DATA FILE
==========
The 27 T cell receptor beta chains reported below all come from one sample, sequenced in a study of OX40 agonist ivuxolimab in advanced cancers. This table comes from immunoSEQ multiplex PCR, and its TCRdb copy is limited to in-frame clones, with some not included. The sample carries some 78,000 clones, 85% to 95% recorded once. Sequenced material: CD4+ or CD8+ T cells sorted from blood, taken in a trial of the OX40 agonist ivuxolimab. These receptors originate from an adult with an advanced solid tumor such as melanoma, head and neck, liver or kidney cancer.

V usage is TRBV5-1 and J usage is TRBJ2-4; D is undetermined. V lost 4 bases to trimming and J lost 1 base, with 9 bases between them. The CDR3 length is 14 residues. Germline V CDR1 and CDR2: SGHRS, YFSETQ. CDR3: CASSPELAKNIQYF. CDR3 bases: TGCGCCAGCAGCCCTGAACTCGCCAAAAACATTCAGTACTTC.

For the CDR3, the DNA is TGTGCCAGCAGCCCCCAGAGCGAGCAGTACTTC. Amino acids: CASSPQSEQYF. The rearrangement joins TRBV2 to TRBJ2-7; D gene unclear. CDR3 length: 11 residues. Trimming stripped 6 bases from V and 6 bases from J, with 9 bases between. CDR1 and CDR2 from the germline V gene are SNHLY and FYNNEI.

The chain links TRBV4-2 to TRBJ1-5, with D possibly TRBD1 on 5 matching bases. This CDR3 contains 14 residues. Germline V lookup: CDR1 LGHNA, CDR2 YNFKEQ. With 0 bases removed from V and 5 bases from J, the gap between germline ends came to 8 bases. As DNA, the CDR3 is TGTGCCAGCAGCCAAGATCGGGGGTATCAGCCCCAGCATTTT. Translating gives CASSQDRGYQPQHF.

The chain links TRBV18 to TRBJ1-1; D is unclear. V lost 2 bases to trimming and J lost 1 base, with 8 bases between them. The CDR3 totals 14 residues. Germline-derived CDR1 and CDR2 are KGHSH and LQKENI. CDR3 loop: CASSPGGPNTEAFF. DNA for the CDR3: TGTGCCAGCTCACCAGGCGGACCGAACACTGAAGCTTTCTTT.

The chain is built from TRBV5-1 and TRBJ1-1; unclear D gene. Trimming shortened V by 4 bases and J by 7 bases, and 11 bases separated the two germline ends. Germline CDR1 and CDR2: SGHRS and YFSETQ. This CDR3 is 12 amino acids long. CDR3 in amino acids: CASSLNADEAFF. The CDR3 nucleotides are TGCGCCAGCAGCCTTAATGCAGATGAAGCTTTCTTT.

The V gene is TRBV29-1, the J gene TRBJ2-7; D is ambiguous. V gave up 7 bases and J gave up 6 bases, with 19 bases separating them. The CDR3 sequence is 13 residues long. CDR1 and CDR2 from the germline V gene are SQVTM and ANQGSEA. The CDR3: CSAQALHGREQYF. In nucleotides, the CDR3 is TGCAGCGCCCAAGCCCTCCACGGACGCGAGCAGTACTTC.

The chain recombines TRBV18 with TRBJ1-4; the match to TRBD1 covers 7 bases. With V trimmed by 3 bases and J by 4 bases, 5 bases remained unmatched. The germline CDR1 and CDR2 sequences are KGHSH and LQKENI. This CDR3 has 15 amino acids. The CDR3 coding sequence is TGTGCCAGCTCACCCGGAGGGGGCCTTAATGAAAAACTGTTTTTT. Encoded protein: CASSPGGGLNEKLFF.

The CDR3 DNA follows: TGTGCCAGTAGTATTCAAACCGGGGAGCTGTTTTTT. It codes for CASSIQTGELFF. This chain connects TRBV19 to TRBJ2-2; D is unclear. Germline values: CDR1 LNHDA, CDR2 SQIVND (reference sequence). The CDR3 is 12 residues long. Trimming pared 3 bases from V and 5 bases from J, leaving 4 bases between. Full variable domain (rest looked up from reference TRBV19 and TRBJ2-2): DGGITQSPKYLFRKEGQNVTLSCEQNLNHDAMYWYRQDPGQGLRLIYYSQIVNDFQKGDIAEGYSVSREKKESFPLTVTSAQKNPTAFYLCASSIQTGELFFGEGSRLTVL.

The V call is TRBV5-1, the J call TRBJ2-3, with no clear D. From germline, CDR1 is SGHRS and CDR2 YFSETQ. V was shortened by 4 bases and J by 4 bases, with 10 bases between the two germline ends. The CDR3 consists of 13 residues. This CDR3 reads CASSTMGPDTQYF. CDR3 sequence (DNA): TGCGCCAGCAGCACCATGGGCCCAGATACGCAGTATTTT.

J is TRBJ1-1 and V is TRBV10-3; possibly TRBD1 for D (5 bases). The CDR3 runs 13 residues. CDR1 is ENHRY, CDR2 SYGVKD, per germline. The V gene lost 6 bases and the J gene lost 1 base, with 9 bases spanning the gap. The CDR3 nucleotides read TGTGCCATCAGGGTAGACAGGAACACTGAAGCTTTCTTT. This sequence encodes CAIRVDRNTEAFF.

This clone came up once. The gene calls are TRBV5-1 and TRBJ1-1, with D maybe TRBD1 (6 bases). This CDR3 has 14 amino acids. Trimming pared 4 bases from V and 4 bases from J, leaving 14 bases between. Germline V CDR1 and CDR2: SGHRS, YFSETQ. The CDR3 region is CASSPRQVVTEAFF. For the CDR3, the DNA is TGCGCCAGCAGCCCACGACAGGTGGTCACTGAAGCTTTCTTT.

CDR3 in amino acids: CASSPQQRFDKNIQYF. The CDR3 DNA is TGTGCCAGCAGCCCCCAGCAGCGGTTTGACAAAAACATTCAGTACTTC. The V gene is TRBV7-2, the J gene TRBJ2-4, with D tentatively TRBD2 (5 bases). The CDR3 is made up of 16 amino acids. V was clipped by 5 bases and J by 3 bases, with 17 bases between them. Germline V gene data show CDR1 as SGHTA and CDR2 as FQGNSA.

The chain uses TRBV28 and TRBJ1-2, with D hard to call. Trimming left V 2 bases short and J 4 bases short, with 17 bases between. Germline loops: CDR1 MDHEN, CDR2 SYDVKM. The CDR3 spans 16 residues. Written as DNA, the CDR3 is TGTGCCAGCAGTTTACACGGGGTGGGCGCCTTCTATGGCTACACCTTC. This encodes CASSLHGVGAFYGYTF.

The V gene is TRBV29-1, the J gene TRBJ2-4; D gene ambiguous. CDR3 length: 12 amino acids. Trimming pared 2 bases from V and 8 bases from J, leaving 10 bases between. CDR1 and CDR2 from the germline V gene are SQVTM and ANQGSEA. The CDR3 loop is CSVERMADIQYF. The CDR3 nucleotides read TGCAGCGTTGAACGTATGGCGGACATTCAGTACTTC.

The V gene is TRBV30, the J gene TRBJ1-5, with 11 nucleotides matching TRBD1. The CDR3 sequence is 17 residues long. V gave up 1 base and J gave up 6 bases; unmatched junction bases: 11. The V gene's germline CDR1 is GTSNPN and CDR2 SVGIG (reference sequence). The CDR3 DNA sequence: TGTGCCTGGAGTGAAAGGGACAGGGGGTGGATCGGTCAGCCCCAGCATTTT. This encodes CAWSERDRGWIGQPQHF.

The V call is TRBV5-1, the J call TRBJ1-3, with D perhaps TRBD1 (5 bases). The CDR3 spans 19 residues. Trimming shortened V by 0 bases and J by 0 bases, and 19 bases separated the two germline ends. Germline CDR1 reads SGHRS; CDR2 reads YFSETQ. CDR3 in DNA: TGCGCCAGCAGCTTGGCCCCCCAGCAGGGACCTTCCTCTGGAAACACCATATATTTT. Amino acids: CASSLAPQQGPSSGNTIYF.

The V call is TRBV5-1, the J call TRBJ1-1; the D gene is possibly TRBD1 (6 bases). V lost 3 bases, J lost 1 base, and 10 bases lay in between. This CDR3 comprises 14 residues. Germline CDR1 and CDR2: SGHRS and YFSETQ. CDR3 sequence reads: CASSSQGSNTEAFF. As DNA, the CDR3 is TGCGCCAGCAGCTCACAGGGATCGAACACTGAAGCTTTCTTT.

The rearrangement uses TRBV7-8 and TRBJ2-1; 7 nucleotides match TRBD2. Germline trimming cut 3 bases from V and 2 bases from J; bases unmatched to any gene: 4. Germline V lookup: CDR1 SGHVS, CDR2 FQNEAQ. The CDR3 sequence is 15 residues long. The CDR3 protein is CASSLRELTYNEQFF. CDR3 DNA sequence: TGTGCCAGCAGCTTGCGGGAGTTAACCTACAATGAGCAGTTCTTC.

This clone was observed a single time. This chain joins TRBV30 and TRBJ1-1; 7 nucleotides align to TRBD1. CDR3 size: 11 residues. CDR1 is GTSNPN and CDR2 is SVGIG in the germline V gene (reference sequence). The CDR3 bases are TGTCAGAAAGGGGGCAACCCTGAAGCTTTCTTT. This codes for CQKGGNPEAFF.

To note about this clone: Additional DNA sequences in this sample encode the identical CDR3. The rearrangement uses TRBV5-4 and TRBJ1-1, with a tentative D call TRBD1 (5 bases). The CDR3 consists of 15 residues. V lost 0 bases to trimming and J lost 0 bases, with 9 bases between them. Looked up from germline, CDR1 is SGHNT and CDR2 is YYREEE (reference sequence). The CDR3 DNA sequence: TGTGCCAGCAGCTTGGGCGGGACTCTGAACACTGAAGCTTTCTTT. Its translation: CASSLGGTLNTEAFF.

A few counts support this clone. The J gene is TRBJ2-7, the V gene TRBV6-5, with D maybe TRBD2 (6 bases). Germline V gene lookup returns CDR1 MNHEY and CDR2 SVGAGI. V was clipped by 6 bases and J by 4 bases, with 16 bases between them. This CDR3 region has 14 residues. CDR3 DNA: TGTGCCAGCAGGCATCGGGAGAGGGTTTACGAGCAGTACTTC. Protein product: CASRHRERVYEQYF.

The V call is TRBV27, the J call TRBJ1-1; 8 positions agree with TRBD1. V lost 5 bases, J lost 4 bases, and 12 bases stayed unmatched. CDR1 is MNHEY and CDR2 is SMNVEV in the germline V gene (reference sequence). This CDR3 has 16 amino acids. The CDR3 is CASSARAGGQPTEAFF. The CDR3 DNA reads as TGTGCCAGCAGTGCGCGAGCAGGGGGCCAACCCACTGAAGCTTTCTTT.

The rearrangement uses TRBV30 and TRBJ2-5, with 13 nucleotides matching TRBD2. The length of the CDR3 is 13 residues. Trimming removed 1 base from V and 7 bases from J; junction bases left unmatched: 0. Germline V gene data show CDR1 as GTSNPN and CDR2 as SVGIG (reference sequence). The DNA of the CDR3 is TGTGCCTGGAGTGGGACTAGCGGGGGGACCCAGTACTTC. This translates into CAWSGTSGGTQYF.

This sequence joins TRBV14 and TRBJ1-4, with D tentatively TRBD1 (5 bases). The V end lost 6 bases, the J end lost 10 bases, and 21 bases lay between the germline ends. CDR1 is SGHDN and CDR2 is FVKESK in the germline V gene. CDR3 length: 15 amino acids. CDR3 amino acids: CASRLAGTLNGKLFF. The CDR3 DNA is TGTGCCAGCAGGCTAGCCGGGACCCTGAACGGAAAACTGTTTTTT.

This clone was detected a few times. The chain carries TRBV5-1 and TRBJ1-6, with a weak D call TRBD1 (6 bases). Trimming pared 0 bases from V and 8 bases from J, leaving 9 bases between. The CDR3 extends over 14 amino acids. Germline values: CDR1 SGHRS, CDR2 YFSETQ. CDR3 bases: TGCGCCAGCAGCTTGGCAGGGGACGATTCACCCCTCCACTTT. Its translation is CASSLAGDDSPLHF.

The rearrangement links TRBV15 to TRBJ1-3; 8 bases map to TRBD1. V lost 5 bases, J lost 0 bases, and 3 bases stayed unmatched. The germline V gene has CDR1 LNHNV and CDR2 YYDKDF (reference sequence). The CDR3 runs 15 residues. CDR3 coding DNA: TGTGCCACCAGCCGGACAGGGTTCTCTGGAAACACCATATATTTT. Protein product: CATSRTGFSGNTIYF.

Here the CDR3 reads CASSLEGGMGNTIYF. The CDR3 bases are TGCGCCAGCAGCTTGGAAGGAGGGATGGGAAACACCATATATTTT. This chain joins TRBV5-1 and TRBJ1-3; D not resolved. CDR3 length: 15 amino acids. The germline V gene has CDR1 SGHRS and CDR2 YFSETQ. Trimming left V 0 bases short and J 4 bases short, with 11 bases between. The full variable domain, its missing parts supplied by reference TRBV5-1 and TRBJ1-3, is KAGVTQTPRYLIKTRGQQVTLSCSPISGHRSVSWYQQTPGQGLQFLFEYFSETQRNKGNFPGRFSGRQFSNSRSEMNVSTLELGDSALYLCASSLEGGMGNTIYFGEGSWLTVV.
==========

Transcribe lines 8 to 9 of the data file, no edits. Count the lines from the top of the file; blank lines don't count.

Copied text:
The chain recombines TRBV18 with TRBJ1-4; the match to TRBD1 covers 7 bases. With V trimmed by 3 bases and J by 4 bases, 5 bases remained unmatched. The germline CDR1 and CDR2 sequences are KGHSH and LQKENI. This CDR3 has 15 amino acids. The CDR3 coding sequence is TGTGCCAGCTCACCCGGAGGGGGCCTTAATGAAAAACTGTTTTTT. Encoded protein: CASSPGGGLNEKLFF.

The CDR3 DNA follows: TGTGCCAGTAGTATTCAAACCGGGGAGCTGTTTTTT. It codes for CASSIQTGELFF. This chain connects TRBV19 to TRBJ2-2; D is unclear. Germline values: CDR1 LNHDA, CDR2 SQIVND (reference sequence). The CDR3 is 12 residues long. Trimming pared 3 bases from V and 5 bases from J, leaving 4 bases between. Full variable domain (rest looked up from reference TRBV19 and TRBJ2-2): DGGITQSPKYLFRKEGQNVTLSCEQNLNHDAMYWYRQDPGQGLRLIYYSQIVNDFQKGDIAEGYSVSREKKESFPLTVTSAQKNPTAFYLCASSIQTGELFFGEGSRLTVL.